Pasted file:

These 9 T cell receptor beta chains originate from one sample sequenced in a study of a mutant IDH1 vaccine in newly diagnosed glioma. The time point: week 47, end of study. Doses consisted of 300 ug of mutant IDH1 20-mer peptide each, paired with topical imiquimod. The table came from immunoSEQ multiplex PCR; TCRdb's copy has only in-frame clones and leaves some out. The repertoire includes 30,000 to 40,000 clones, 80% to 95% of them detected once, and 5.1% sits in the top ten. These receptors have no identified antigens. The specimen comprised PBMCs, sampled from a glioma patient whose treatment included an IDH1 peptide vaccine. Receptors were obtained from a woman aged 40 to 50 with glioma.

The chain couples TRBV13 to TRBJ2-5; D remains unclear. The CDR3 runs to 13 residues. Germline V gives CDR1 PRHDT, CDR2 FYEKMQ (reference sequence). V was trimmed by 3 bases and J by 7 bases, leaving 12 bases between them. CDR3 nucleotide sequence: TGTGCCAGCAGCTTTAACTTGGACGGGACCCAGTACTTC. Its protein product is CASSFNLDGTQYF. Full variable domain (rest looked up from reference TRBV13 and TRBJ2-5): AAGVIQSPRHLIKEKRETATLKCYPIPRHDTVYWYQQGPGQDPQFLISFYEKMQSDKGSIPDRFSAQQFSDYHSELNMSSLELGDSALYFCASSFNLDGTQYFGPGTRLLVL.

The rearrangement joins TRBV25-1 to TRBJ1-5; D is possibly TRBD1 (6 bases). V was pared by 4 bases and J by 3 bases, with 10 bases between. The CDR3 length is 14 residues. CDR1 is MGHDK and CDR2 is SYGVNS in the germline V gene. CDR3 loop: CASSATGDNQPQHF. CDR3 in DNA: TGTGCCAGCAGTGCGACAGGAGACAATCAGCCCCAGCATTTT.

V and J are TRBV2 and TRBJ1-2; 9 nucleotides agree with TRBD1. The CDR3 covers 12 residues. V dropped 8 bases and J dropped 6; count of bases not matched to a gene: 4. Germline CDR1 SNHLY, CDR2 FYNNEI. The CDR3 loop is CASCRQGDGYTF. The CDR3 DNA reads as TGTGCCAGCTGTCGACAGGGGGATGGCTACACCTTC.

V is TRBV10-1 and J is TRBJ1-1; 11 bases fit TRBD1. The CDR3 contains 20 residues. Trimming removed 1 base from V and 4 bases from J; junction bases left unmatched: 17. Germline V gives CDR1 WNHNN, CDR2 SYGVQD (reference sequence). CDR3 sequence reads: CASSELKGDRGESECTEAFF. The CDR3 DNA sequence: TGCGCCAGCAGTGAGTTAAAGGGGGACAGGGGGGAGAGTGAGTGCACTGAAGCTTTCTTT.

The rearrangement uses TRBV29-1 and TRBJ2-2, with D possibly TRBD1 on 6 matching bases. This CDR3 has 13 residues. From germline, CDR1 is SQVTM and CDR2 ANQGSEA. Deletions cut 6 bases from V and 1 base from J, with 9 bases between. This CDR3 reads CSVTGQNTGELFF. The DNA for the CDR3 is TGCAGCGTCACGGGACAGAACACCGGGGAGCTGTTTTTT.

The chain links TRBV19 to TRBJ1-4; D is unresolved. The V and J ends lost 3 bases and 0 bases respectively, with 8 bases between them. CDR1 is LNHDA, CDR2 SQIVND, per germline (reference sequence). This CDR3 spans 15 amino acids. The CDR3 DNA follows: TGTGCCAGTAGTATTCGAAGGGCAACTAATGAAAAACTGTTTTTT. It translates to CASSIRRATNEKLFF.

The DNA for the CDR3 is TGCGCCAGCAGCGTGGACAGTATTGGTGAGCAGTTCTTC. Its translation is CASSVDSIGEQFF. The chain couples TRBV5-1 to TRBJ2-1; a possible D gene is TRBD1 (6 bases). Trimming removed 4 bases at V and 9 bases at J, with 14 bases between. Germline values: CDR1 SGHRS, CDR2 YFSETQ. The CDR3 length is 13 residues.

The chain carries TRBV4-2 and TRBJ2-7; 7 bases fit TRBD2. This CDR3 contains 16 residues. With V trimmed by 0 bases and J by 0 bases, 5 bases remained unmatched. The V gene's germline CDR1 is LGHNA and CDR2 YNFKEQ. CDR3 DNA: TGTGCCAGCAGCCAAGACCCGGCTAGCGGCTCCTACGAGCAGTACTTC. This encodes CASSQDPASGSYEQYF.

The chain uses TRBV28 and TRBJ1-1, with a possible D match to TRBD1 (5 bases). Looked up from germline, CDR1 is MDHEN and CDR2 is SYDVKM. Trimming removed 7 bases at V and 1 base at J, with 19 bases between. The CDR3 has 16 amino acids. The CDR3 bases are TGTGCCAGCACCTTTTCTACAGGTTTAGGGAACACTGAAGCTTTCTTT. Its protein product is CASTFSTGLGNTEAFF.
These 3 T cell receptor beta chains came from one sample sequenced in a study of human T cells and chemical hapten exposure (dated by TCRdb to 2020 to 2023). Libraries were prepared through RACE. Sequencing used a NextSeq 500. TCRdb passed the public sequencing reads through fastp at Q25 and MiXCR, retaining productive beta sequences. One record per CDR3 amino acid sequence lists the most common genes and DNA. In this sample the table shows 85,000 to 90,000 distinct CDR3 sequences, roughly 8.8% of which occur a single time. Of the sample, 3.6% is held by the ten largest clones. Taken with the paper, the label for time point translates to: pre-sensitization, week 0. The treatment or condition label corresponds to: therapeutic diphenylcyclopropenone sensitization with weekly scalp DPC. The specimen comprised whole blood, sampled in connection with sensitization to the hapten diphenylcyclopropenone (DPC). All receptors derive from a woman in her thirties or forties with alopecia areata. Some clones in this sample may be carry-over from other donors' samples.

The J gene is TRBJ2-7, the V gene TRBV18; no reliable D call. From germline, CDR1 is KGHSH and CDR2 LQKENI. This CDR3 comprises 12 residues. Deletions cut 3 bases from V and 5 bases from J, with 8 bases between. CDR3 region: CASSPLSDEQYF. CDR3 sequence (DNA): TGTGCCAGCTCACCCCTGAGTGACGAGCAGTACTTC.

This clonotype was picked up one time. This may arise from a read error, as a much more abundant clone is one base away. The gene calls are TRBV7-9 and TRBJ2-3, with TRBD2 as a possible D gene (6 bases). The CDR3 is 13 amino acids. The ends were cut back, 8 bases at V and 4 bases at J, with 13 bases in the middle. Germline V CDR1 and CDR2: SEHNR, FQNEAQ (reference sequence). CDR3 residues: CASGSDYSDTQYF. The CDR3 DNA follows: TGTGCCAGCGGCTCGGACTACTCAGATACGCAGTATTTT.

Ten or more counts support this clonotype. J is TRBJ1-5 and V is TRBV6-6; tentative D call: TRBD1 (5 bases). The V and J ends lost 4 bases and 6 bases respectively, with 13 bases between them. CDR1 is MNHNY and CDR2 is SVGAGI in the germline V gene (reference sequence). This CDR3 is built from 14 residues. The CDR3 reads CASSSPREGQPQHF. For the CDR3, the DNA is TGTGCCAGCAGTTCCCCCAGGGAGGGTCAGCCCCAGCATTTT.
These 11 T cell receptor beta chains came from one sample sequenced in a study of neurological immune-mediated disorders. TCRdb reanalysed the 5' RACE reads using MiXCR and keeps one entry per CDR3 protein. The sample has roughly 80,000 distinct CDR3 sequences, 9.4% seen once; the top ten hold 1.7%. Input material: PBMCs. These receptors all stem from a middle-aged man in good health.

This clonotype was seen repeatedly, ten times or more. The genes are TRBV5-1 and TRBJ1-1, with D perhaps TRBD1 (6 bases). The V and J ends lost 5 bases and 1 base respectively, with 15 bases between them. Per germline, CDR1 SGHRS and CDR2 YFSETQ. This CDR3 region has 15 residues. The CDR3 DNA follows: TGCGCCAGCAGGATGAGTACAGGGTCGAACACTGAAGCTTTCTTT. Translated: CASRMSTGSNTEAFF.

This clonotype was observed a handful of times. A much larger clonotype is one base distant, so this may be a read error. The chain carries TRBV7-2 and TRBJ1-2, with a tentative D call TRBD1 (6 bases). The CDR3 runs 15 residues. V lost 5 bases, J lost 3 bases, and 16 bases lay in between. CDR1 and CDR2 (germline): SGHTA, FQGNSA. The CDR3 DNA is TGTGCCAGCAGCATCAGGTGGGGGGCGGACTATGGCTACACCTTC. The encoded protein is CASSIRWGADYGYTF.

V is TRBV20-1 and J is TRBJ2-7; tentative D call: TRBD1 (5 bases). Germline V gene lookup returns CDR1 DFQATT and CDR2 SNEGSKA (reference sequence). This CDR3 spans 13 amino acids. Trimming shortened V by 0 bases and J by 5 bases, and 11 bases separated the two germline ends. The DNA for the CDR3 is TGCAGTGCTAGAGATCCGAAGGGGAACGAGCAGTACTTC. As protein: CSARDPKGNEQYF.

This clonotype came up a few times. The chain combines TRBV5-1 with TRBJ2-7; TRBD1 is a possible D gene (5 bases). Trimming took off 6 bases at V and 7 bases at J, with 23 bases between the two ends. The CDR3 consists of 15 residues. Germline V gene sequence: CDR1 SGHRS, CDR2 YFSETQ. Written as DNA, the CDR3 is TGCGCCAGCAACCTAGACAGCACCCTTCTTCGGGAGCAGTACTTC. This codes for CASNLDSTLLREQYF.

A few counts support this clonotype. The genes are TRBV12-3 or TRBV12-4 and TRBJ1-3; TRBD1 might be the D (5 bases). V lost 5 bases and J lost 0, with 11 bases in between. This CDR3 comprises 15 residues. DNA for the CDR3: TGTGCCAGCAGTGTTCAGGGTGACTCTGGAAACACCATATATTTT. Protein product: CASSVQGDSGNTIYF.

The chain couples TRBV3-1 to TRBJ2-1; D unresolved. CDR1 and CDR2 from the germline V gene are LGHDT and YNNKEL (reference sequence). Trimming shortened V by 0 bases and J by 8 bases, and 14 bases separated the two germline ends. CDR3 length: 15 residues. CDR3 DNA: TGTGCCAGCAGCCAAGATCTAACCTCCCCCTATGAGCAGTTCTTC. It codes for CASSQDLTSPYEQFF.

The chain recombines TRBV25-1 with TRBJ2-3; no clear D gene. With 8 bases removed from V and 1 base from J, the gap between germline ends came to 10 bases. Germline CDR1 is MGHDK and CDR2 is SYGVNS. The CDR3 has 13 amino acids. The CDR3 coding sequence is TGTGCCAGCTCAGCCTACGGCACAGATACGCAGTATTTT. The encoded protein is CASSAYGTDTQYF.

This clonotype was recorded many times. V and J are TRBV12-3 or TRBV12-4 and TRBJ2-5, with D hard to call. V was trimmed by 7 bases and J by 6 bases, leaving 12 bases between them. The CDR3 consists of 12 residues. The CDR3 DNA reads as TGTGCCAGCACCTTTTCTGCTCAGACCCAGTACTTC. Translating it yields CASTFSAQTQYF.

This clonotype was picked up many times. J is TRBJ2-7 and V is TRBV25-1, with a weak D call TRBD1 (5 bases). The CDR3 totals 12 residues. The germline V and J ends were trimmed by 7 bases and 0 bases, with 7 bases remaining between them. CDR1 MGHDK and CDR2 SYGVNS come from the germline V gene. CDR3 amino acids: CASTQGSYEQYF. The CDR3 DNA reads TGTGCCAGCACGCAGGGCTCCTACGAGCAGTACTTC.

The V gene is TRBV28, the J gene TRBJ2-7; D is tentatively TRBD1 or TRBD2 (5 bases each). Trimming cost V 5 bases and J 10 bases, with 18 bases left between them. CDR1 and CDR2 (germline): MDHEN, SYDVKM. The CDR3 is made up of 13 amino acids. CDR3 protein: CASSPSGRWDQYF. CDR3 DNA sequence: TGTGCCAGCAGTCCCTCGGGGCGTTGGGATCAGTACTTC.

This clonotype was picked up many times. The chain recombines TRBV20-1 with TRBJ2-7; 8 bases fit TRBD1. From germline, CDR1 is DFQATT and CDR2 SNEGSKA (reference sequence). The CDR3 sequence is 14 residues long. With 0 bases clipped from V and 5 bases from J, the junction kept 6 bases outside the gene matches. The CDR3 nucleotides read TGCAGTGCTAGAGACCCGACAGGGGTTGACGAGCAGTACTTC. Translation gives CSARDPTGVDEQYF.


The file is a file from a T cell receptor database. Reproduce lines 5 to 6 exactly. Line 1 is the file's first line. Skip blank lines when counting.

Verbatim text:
V is TRBV10-1 and J is TRBJ1-1; 11 bases fit TRBD1. The CDR3 contains 20 residues. Trimming removed 1 base from V and 4 bases from J; junction bases left unmatched: 17. Germline V gives CDR1 WNHNN, CDR2 SYGVQD (reference sequence). CDR3 sequence reads: CASSELKGDRGESECTEAFF. The CDR3 DNA sequence: TGCGCCAGCAGTGAGTTAAAGGGGGACAGGGGGGAGAGTGAGTGCACTGAAGCTTTCTTT.

The rearrangement uses TRBV29-1 and TRBJ2-2, with D possibly TRBD1 on 6 matching bases. This CDR3 has 13 residues. From germline, CDR1 is SQVTM and CDR2 ANQGSEA. Deletions cut 6 bases from V and 1 base from J, with 9 bases between. This CDR3 reads CSVTGQNTGELFF. The DNA for the CDR3 is TGCAGCGTCACGGGACAGAACACCGGGGAGCTGTTTTTT.